of Sakhalin. Japan's population grew from 35 million in 1873 to 70 million in 1935.
The early 20th century saw a brief period of "Taishō democracy" overshadowed by increasing expansionism and militarization. World War I enabled Japan, on the side of the victorious Allies, to widen its influence and territorial holdings. It continued its expansionist policy by occupying Manchuria in 1931; as a result of international condemnation of this occupation, Japan resigned from the League of Nations two years later. In 1936, Japan signed the Anti-Comintern Pact with Nazi Germany, and the 1940 Tripartite Pact made it one of the Axis Powers. In 1941, Japan negotiated the Soviet–Japanese Neutrality Pact.
The Empire of Japan invaded other parts of China in 1937, precipitating the Second Sino-Japanese War (1937–1945). In 1940, the Empire then invaded French Indochina, after which the United States placed an oil embargo on Japan. On 7 December 1941, Japan attacked the US naval base at Pearl Harbor and declared war, bringing the US into World War II. After the Soviet invasion of Manchuria and the atomic bombings of Hiroshima and Nagasaki in 1945, Japan agreed to an unconditional surrender on 15 August. The war cost Japan and the rest of the Greater East Asia Co-Prosperity Sphere millions of lives and left much of the nation's industry and infrastructure destroyed. The Allies (led by the US) repatriated millions of ethnic Japanese from colonies and military camps throughout Asia, largely eliminating the Japanese empire and restoring the independence of its conquered territories. The Allies also convened the International Military Tribunal for the Far East on 3 May 1946 to prosecute some Japanese leaders for war crimes. However, the bacteriological research units and members of the imperial family involved in the war were exonerated from criminal prosecutions by the Supreme Allied Commander despite calls for trials for both groups.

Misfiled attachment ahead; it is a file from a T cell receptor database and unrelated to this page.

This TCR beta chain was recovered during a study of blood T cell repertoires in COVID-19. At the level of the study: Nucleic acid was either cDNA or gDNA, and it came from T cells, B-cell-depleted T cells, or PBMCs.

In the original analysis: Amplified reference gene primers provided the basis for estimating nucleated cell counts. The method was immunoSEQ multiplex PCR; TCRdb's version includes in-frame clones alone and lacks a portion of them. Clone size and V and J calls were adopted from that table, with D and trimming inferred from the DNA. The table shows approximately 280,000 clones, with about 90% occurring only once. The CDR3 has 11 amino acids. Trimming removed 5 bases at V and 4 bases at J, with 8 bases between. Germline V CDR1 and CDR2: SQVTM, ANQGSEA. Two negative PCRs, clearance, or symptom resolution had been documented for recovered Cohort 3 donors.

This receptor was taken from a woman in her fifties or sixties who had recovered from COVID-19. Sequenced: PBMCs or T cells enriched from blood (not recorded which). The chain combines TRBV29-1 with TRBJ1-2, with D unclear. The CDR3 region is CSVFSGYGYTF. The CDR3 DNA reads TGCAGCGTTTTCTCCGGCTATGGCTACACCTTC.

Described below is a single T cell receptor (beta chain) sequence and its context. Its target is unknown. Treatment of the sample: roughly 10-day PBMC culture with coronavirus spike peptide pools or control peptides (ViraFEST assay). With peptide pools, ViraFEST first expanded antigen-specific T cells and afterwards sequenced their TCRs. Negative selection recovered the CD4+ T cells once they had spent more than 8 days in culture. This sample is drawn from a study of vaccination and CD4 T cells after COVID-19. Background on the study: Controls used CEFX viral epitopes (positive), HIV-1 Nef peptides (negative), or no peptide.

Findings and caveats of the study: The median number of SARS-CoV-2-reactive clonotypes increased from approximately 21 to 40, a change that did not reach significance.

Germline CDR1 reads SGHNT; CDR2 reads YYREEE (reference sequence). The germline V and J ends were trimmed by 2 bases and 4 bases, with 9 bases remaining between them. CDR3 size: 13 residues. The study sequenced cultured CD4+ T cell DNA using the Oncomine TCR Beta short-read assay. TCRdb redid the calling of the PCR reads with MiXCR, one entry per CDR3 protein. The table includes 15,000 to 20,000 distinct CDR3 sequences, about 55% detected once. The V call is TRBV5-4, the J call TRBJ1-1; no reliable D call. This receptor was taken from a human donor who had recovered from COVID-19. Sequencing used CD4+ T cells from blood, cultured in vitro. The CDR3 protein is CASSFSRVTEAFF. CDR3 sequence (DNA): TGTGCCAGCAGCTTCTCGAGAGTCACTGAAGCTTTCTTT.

In 1947, Japan adopted a